The role of the physical therapist
Head and neck support
As your leg weakness progresses, your health care team may recommend equipment known as ambulation aids and bracing to help you with walking. Other devices can help give you needed support as the muscles in your neck and arms weaken. The specific aid or device that’s best for you depends on the extent of the weakness and your willingness to use such a device.
The use of an ambulation aid doesn’t mean you’ve given up. On the contrary, it means that you want to remain independent and mobile as long as possible. Braces, canes and walkers can help you continue to walk some of the time or in certain environments while greatly reducing the fatigue and the risk of falling that walking may bring.
Doctors advise that it’s important for you to continue to walk as long as doing so is safe and you’re confident that you won’t fall. For some, this means having an attendant or using an assistive device when walking short distances and a wheelchair when traveling longer distances. For others, it means walking more slowly and resting frequently during normal activities, and using a wheelchair only for long distances.
Your physical and occupational therapists, along with a specialist in bracing called an orthotist, can show you the available options and how to use them. Your doctor or PT probably will suggest when it’s time to begin thinking about ambulation aids, and then you’ll want to call on these specialists to help you decide which device to use. (See Chapter 1 for a description of the role of the occupational therapist.)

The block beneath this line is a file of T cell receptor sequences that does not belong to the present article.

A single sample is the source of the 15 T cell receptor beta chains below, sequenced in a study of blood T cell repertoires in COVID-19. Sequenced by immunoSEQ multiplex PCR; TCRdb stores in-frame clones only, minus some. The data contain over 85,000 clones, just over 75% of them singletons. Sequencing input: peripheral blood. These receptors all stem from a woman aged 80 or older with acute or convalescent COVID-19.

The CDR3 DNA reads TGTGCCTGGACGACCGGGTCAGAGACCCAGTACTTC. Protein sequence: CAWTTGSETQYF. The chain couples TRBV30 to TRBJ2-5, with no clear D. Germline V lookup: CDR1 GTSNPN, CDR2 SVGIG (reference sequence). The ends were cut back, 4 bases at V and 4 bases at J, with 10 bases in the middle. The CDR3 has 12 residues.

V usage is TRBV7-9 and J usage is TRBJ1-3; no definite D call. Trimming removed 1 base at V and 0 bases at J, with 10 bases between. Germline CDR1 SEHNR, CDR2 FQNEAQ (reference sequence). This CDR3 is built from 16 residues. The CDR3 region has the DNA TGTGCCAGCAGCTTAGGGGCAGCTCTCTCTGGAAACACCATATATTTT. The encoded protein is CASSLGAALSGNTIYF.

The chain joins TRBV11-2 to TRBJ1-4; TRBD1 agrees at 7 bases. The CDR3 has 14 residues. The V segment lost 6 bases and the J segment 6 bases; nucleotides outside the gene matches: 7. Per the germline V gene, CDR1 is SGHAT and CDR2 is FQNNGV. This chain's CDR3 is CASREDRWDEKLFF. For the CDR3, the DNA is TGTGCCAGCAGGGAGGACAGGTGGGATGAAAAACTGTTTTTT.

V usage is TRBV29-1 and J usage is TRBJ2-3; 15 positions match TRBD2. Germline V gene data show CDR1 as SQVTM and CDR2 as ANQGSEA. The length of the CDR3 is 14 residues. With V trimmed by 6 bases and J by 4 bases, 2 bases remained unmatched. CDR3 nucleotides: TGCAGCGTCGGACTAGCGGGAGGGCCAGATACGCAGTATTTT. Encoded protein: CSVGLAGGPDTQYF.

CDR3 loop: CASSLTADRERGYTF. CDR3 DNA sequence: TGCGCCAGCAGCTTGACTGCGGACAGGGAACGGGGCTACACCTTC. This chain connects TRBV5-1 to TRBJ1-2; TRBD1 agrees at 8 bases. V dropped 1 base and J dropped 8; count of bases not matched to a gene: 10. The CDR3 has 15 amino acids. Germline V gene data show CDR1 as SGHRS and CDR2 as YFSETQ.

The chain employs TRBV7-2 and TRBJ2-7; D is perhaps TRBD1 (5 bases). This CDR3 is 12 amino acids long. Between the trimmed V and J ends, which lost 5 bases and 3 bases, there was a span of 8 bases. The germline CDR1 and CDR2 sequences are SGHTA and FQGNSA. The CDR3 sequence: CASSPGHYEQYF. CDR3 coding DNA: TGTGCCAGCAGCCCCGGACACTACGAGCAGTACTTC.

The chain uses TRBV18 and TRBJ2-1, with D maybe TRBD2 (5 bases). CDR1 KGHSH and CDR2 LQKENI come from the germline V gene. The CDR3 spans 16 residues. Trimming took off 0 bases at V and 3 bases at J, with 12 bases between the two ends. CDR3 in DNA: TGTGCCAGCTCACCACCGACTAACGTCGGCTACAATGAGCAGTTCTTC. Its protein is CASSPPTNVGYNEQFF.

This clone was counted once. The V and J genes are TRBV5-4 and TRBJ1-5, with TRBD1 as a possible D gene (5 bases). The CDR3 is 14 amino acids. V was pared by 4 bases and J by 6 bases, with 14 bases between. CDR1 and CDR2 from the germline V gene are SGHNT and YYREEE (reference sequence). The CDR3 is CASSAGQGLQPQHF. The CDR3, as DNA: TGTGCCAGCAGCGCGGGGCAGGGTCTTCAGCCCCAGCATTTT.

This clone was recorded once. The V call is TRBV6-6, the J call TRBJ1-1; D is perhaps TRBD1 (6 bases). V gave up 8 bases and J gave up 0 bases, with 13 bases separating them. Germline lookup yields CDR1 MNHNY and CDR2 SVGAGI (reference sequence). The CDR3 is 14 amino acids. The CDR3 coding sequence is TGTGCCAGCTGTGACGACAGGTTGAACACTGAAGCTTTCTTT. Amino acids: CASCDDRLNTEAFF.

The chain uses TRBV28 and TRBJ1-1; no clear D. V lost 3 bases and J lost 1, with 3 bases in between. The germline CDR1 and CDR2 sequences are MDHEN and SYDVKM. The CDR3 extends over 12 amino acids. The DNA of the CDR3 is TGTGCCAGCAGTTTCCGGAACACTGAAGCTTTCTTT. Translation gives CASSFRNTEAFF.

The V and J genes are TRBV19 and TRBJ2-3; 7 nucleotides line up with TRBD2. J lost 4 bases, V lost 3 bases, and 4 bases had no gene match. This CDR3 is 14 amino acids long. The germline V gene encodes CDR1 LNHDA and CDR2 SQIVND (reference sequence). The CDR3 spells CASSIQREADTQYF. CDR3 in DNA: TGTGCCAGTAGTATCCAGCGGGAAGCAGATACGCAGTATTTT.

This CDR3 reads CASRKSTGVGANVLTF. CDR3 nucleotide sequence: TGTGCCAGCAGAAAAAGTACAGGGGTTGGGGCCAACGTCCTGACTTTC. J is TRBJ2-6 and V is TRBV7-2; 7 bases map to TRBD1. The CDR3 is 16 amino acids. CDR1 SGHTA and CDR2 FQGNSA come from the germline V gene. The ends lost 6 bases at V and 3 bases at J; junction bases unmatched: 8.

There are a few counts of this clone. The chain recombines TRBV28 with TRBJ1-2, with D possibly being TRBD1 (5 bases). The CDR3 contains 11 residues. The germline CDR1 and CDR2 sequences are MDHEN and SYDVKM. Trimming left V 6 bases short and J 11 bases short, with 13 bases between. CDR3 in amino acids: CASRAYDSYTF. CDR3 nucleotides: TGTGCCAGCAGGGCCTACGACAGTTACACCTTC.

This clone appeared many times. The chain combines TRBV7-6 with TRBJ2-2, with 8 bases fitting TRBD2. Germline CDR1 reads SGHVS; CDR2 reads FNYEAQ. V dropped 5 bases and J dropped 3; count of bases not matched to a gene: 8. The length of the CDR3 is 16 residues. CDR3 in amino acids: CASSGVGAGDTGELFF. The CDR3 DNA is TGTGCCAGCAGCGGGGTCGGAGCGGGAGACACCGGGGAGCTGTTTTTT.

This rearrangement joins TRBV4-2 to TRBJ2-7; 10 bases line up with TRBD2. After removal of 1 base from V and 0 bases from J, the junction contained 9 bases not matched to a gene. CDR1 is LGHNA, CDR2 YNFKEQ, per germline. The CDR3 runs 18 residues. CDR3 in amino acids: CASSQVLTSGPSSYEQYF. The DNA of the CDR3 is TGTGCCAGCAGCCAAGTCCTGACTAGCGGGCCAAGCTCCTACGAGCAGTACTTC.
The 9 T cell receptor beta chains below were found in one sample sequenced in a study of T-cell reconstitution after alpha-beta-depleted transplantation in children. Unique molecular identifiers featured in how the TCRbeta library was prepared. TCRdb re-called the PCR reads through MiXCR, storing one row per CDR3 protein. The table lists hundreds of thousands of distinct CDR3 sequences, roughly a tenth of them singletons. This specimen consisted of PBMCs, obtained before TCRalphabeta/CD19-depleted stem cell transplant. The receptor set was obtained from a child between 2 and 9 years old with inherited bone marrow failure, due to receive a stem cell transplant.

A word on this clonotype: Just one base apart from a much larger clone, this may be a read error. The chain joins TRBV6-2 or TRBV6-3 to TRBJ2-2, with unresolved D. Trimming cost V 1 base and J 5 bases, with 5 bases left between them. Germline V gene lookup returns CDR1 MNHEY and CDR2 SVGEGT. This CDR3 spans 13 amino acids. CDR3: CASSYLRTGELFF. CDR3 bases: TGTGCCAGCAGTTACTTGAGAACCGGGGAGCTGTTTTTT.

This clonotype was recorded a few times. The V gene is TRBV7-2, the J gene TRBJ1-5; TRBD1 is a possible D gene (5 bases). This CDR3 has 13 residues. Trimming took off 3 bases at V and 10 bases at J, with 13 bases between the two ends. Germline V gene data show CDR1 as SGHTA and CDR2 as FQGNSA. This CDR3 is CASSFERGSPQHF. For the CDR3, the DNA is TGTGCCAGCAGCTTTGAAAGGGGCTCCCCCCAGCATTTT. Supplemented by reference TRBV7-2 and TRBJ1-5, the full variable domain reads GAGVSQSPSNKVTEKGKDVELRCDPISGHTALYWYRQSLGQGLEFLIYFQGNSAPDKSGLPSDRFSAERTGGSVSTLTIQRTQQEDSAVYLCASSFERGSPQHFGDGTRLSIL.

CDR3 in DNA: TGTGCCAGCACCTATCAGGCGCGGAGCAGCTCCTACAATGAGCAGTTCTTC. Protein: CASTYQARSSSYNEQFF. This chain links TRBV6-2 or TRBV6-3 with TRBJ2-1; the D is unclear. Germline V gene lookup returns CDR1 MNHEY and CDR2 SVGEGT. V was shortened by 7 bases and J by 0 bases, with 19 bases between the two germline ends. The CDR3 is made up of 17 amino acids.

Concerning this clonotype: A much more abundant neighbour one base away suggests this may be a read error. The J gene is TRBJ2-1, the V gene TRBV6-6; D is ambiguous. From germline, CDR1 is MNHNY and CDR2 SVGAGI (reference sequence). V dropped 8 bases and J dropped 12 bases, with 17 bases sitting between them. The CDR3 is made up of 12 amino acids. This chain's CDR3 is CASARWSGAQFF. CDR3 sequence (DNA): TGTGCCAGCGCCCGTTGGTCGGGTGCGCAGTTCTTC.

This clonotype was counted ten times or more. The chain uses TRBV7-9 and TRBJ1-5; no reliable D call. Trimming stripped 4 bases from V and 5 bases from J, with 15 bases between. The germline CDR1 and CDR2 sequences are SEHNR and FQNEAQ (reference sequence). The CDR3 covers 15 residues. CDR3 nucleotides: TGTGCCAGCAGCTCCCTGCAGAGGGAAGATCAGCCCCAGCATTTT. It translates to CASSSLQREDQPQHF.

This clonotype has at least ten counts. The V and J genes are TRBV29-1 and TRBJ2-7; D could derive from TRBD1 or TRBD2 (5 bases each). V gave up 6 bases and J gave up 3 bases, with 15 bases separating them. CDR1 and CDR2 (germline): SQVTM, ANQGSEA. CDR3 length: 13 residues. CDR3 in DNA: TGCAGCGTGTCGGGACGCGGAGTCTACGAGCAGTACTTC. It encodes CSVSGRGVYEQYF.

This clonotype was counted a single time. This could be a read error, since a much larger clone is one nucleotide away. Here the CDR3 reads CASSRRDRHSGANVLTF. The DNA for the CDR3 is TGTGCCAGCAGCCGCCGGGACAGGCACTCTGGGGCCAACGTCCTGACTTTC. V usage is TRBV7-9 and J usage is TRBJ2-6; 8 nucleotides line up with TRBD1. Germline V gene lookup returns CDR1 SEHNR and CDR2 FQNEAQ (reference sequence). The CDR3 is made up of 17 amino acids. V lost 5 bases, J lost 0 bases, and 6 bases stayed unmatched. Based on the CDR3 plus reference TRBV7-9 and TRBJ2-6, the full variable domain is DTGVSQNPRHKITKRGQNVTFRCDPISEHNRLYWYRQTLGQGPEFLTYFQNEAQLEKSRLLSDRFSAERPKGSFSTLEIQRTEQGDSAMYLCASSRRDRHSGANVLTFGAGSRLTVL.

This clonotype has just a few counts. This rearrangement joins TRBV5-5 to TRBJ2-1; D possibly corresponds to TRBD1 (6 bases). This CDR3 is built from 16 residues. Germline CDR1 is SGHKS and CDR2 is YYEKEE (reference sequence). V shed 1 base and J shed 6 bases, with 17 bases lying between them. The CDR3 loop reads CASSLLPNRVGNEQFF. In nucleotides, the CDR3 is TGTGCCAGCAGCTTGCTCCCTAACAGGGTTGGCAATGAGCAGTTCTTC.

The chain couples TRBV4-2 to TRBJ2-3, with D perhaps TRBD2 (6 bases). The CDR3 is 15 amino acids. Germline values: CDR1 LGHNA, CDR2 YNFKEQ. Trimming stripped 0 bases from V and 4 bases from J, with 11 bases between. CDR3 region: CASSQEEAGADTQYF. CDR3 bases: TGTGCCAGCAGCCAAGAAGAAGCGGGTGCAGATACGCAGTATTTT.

An orthotist can help you fit any of the braces described in this chapter, but you’ll need a PT or OT to advise you on which type is best and how and when to use it.
A physical therapist is a gross motor movement specialist — someone trained to help you perform activities that use major muscle groups, such as walking, rising from a chair, and getting in and out of bed (see Chapter 7). Physical therapists also are involved in prescribing appropriate exercise programs (see Chapter 8). Their primary goal is to keep you safely functioning at as high a level as possible for as long as possible.
Your PT’s services can help improve mobility, relieve pain, and delay or limit development of permanent physical disabilities. With these techniques PTs can help you restore, maintain, and promote overall fitness and health.
At MDA clinics, PTs who are experienced in working with people with ALS are on staff or available by referral. The PT will become an important part of your health care team.
At various stages during your life with ALS, a PT will assess your level of function by performing evaluations and tests. This may include testing to see how strong you are, how flexible you are, and/or a balance assessment. Based on these assessments, the PT can advise you on appropriate equipment usage, such as what types of assistive devices are best for you in several areas of your everyday life.
They also will assess your home environment to make sure you can safely move about and function there. They may make suggestions regarding bathroom safety and home modifications.
Physical therapists also will assist you with your choices of equipment to help you walk, move or maintain your mobility level, including a wheelchair.
Choosing a wheelchair can be difficult. There are many types of wheelchairs and feature options available. Discussing your needs and questions with your PT will help her recommend the best chair and the most appropriate features for you.
Weakness of muscles controlling the foot causes foot drop. In that situation, you can’t lift your foot or toe at will. When this occurs, you may be more prone to tripping, have difficulty climbing and descending stairs, and be at risk for ankle sprains and other injuries. You also may notice a slapping sound when you walk, or that lifting your knee a little higher than usual causes fatigue.